And I still don't know why my parents forced me to it. I threw tantrums, I cried, I tried to murder the piano, and yet they prevailed. They said, once you start something, you have to finish it. I took the exam for Grade 8 twice. I failed twice. Only then did they say, 'Fine, enough.'
They didn't get the idea that I just wasn't any good at it. My left hand and my right hand were at war with each other. They just weren't synchronized when it came to those ivory and ebony keys. Scales? More like Prelude to the Apocalypse. I had no rhythm, I was very bad at memorizing notes, and I tended to play Fortissimo even when the piano sheet screamed Pianissimo.
It didn't help that my piano teacher, a spinster in her forties (at that time) truly loathed me. She'd hit me with a ruler she kept on her side of the piano. She'd hit me right at the knuckles, the loathsome bitch. She whack my back if my posture wasn't straight enough. She'd air her armpits and flap them with one hand, making phap-ing noises (honest to goodness, she'd do that). She'd shout at me in front of everyone, and she once commented that I was turning into a boy because I cut my hair really short. What did that have to do with playing the piano? Political correctness, some? Lost on her. She, too, endured me for 12 years, a student with absolutely no interest in what she was teaching. Perhaps that was why she hated me. Blame my parents!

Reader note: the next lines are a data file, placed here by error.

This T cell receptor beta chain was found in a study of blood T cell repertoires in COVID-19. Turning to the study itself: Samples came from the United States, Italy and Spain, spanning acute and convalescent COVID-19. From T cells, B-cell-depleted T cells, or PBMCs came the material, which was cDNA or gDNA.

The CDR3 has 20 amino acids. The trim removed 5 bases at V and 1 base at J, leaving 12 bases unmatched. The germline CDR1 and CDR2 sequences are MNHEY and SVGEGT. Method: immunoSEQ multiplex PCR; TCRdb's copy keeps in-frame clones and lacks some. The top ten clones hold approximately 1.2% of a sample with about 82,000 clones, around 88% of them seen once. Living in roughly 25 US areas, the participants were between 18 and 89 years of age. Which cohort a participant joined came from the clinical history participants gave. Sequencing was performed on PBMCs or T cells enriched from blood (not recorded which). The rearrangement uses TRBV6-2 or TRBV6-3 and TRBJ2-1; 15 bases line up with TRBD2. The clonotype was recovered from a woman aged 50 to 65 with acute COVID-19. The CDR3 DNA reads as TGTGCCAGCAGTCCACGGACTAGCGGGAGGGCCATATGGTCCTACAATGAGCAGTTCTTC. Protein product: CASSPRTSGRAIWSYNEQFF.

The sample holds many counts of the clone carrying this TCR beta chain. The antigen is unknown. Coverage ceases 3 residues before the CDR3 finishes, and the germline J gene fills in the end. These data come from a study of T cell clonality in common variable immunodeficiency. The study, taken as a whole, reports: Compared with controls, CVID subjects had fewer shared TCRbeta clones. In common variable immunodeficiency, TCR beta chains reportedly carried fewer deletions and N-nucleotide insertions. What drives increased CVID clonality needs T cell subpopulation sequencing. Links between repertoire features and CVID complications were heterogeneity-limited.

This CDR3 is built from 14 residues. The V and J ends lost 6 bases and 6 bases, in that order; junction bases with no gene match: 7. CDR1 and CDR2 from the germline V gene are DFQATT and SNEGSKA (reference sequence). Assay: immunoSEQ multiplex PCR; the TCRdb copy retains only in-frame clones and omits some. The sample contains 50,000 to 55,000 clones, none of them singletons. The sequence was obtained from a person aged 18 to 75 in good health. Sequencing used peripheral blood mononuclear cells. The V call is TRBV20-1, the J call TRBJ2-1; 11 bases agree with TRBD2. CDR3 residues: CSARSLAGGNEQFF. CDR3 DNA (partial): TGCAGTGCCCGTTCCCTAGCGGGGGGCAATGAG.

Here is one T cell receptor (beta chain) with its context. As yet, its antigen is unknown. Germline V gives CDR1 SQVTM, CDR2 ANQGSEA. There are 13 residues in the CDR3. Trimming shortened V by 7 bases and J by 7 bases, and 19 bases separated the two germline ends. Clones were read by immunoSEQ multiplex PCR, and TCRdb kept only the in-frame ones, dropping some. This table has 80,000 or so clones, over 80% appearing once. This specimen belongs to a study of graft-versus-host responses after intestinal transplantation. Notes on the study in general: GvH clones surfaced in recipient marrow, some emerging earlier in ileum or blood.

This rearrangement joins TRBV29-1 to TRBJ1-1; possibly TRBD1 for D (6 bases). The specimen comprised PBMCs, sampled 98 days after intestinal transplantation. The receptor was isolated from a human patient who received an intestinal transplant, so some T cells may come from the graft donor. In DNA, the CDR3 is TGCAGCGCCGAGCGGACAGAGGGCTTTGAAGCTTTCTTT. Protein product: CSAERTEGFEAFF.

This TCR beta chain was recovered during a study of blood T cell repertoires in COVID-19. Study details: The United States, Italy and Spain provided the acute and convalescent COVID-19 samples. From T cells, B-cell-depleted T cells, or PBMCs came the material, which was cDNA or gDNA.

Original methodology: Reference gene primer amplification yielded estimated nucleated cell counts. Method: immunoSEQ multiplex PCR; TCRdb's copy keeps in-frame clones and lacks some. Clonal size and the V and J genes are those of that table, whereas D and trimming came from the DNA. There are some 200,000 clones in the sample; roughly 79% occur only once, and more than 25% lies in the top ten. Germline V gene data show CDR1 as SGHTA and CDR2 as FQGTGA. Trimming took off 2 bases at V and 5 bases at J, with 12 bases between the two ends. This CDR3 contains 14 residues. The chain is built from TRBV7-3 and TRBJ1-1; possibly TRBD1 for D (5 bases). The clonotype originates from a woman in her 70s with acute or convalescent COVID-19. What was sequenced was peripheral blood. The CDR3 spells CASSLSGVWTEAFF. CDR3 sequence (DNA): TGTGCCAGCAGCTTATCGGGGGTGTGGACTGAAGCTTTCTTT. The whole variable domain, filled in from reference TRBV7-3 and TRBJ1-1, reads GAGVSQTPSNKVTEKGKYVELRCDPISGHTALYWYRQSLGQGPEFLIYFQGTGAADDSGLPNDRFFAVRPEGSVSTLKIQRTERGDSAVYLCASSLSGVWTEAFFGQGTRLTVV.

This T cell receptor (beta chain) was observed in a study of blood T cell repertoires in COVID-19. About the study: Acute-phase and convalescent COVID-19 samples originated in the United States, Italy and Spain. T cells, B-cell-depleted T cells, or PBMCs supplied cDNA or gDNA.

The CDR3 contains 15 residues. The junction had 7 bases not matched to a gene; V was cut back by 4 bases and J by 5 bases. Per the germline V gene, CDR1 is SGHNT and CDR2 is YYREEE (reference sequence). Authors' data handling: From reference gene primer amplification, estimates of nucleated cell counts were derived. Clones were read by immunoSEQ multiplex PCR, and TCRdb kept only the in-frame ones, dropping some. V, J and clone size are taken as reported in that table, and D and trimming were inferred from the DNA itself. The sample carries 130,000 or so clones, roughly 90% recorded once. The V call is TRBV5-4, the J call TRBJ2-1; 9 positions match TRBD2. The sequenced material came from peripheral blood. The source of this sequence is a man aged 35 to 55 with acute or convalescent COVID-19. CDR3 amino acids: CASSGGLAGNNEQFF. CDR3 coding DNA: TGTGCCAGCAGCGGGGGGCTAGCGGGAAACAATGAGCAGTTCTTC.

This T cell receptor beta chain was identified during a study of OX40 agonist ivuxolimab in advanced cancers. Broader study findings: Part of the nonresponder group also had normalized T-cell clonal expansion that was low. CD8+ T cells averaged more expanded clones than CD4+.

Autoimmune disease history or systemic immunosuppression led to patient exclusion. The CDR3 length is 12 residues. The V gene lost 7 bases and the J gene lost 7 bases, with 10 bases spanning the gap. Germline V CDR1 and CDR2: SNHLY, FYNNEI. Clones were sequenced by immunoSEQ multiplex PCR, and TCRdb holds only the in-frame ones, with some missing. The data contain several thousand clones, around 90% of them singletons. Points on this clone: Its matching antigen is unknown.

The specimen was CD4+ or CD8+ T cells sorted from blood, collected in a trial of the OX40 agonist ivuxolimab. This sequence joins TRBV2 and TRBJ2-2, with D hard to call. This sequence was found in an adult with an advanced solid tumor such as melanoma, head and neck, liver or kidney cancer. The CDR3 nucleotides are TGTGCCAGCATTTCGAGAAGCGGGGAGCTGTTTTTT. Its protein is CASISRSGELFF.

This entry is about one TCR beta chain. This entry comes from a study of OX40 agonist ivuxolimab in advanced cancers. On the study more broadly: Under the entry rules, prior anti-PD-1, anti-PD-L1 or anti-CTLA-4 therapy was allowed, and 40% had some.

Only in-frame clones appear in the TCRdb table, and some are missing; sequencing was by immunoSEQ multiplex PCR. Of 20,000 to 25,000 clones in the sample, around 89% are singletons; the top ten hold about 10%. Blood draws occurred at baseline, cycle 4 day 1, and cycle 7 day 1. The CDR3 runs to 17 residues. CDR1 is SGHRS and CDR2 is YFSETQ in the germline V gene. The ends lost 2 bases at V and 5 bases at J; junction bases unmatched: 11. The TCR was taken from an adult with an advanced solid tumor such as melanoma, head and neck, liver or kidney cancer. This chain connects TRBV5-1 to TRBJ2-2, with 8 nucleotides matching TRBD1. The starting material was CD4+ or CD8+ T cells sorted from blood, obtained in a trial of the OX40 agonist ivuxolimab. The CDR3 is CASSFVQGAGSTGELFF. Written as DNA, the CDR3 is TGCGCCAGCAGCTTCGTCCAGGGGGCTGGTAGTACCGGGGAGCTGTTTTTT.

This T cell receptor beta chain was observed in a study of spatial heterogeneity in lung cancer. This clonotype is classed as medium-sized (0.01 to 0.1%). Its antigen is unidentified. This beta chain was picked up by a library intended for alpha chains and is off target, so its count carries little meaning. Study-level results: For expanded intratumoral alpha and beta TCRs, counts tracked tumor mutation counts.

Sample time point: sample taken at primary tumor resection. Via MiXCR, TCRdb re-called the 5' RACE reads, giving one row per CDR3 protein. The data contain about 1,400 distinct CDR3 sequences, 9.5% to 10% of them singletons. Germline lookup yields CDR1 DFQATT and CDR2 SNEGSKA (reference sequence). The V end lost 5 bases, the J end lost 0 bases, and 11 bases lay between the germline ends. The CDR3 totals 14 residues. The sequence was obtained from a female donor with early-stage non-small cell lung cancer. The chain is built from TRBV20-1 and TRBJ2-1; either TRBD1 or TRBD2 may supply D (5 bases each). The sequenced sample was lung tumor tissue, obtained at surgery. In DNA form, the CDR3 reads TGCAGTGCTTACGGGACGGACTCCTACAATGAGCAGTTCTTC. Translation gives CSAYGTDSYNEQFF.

Looking back, I'm thankful that I'm able to read notes. I've forgotten a lot of what was taught, especially those alto clefs and whatnot, but I'm still able to read a sheet when I see one. During my heydays, I was able to play Richard Clayderman's Ballade Pour Adeline by heart, and I'm still able to play the intro to Beethoven's Sonata Quasi Una Fantasia (aka Moonlight Sonata) without looking at the sheet. I'm bragging now, I know. So yes, I'm thankful to be able to read notes, but am I thankful for 12 years of agony? Hell no.